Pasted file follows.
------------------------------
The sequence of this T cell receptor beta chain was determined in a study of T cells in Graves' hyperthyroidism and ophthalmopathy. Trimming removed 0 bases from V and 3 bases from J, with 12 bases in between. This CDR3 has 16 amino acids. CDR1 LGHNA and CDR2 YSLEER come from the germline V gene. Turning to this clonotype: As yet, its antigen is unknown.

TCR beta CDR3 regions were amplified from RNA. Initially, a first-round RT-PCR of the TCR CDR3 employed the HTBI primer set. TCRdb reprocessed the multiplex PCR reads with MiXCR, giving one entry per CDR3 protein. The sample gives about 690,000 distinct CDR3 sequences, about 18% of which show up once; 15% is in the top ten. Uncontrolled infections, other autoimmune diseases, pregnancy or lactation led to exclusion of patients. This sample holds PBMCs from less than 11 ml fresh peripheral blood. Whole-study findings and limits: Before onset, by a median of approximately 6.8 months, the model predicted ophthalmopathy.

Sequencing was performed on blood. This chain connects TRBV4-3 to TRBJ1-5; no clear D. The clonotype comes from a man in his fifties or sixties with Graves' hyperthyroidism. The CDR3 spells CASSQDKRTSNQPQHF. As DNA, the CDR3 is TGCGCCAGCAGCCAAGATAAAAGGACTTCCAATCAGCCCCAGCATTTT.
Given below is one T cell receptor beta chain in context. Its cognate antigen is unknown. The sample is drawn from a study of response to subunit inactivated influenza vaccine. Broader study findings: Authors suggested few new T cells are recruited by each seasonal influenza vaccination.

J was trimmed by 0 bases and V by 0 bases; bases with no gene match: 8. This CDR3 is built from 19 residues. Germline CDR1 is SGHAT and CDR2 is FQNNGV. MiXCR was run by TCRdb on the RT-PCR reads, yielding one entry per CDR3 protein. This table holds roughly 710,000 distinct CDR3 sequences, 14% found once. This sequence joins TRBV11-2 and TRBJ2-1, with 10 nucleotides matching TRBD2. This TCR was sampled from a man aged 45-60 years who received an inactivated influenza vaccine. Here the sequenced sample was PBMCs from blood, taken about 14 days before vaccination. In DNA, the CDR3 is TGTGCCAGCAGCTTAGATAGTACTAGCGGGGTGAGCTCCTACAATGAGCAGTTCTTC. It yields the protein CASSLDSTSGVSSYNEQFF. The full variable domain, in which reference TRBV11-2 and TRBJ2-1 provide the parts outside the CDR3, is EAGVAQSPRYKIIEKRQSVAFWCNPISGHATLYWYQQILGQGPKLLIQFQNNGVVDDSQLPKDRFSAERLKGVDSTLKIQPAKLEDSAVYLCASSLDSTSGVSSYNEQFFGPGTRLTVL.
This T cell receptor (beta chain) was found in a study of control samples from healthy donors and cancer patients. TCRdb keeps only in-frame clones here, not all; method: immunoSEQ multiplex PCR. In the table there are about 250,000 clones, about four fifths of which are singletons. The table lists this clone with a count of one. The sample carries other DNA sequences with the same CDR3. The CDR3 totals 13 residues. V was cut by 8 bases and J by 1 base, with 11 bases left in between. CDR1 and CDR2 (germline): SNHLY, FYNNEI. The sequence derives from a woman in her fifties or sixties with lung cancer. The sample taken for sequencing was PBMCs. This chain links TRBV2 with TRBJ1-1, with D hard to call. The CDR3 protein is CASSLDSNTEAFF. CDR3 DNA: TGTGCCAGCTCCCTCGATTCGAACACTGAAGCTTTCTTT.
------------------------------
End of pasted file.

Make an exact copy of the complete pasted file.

The sequence of this T cell receptor beta chain was determined in a study of T cells in Graves' hyperthyroidism and ophthalmopathy. Trimming removed 0 bases from V and 3 bases from J, with 12 bases in between. This CDR3 has 16 amino acids. CDR1 LGHNA and CDR2 YSLEER come from the germline V gene. Turning to this clonotype: As yet, its antigen is unknown.

TCR beta CDR3 regions were amplified from RNA. Initially, a first-round RT-PCR of the TCR CDR3 employed the HTBI primer set. TCRdb reprocessed the multiplex PCR reads with MiXCR, giving one entry per CDR3 protein. The sample gives about 690,000 distinct CDR3 sequences, about 18% of which show up once; 15% is in the top ten. Uncontrolled infections, other autoimmune diseases, pregnancy or lactation led to exclusion of patients. This sample holds PBMCs from less than 11 ml fresh peripheral blood. Whole-study findings and limits: Before onset, by a median of approximately 6.8 months, the model predicted ophthalmopathy.

Sequencing was performed on blood. This chain connects TRBV4-3 to TRBJ1-5; no clear D. The clonotype comes from a man in his fifties or sixties with Graves' hyperthyroidism. The CDR3 spells CASSQDKRTSNQPQHF. As DNA, the CDR3 is TGCGCCAGCAGCCAAGATAAAAGGACTTCCAATCAGCCCCAGCATTTT.
Given below is one T cell receptor beta chain in context. Its cognate antigen is unknown. The sample is drawn from a study of response to subunit inactivated influenza vaccine. Broader study findings: Authors suggested few new T cells are recruited by each seasonal influenza vaccination.

J was trimmed by 0 bases and V by 0 bases; bases with no gene match: 8. This CDR3 is built from 19 residues. Germline CDR1 is SGHAT and CDR2 is FQNNGV. MiXCR was run by TCRdb on the RT-PCR reads, yielding one entry per CDR3 protein. This table holds roughly 710,000 distinct CDR3 sequences, 14% found once. This sequence joins TRBV11-2 and TRBJ2-1, with 10 nucleotides matching TRBD2. This TCR was sampled from a man aged 45-60 years who received an inactivated influenza vaccine. Here the sequenced sample was PBMCs from blood, taken about 14 days before vaccination. In DNA, the CDR3 is TGTGCCAGCAGCTTAGATAGTACTAGCGGGGTGAGCTCCTACAATGAGCAGTTCTTC. It yields the protein CASSLDSTSGVSSYNEQFF. The full variable domain, in which reference TRBV11-2 and TRBJ2-1 provide the parts outside the CDR3, is EAGVAQSPRYKIIEKRQSVAFWCNPISGHATLYWYQQILGQGPKLLIQFQNNGVVDDSQLPKDRFSAERLKGVDSTLKIQPAKLEDSAVYLCASSLDSTSGVSSYNEQFFGPGTRLTVL.
This T cell receptor (beta chain) was found in a study of control samples from healthy donors and cancer patients. TCRdb keeps only in-frame clones here, not all; method: immunoSEQ multiplex PCR. In the table there are about 250,000 clones, about four fifths of which are singletons. The table lists this clone with a count of one. The sample carries other DNA sequences with the same CDR3. The CDR3 totals 13 residues. V was cut by 8 bases and J by 1 base, with 11 bases left in between. CDR1 and CDR2 (germline): SNHLY, FYNNEI. The sequence derives from a woman in her fifties or sixties with lung cancer. The sample taken for sequencing was PBMCs. This chain links TRBV2 with TRBJ1-1, with D hard to call. The CDR3 protein is CASSLDSNTEAFF. CDR3 DNA: TGTGCCAGCTCCCTCGATTCGAACACTGAAGCTTTCTTT.